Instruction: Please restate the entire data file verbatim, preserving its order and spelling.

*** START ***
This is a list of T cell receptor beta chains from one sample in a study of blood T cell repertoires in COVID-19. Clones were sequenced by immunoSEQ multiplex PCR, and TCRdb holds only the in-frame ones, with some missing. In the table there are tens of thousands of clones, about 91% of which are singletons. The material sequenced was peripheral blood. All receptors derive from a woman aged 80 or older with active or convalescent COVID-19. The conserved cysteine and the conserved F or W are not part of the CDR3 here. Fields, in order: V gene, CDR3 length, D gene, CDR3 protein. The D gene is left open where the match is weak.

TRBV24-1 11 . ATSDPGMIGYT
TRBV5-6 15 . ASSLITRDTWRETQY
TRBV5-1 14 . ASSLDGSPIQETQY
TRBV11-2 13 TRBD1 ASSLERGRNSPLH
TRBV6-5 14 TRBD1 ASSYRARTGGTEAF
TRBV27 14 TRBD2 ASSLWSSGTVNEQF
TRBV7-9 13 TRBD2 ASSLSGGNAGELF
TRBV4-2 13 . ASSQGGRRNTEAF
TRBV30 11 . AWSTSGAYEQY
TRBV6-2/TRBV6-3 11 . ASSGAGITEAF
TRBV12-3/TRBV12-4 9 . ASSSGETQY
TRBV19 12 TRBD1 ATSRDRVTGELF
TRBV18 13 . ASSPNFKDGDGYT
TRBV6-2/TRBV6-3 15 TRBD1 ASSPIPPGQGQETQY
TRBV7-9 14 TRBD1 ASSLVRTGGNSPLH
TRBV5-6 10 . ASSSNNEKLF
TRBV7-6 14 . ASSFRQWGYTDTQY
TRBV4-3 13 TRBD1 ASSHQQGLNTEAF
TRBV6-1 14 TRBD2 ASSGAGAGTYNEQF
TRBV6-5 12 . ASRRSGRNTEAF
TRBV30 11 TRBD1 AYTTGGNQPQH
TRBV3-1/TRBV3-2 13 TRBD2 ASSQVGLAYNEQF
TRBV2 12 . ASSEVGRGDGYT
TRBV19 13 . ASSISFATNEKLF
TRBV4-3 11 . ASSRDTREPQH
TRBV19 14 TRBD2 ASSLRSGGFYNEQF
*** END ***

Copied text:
This is a list of T cell receptor beta chains from one sample in a study of blood T cell repertoires in COVID-19. Clones were sequenced by immunoSEQ multiplex PCR, and TCRdb holds only the in-frame ones, with some missing. In the table there are tens of thousands of clones, about 91% of which are singletons. The material sequenced was peripheral blood. All receptors derive from a woman aged 80 or older with active or convalescent COVID-19. The conserved cysteine and the conserved F or W are not part of the CDR3 here. Fields, in order: V gene, CDR3 length, D gene, CDR3 protein. The D gene is left open where the match is weak.

TRBV24-1 11 . ATSDPGMIGYT
TRBV5-6 15 . ASSLITRDTWRETQY
TRBV5-1 14 . ASSLDGSPIQETQY
TRBV11-2 13 TRBD1 ASSLERGRNSPLH
TRBV6-5 14 TRBD1 ASSYRARTGGTEAF
TRBV27 14 TRBD2 ASSLWSSGTVNEQF
TRBV7-9 13 TRBD2 ASSLSGGNAGELF
TRBV4-2 13 . ASSQGGRRNTEAF
TRBV30 11 . AWSTSGAYEQY
TRBV6-2/TRBV6-3 11 . ASSGAGITEAF
TRBV12-3/TRBV12-4 9 . ASSSGETQY
TRBV19 12 TRBD1 ATSRDRVTGELF
TRBV18 13 . ASSPNFKDGDGYT
TRBV6-2/TRBV6-3 15 TRBD1 ASSPIPPGQGQETQY
TRBV7-9 14 TRBD1 ASSLVRTGGNSPLH
TRBV5-6 10 . ASSSNNEKLF
TRBV7-6 14 . ASSFRQWGYTDTQY
TRBV4-3 13 TRBD1 ASSHQQGLNTEAF
TRBV6-1 14 TRBD2 ASSGAGAGTYNEQF
TRBV6-5 12 . ASRRSGRNTEAF
TRBV30 11 TRBD1 AYTTGGNQPQH
TRBV3-1/TRBV3-2 13 TRBD2 ASSQVGLAYNEQF
TRBV2 12 . ASSEVGRGDGYT
TRBV19 13 . ASSISFATNEKLF
TRBV4-3 11 . ASSRDTREPQH
TRBV19 14 TRBD2 ASSLRSGGFYNEQF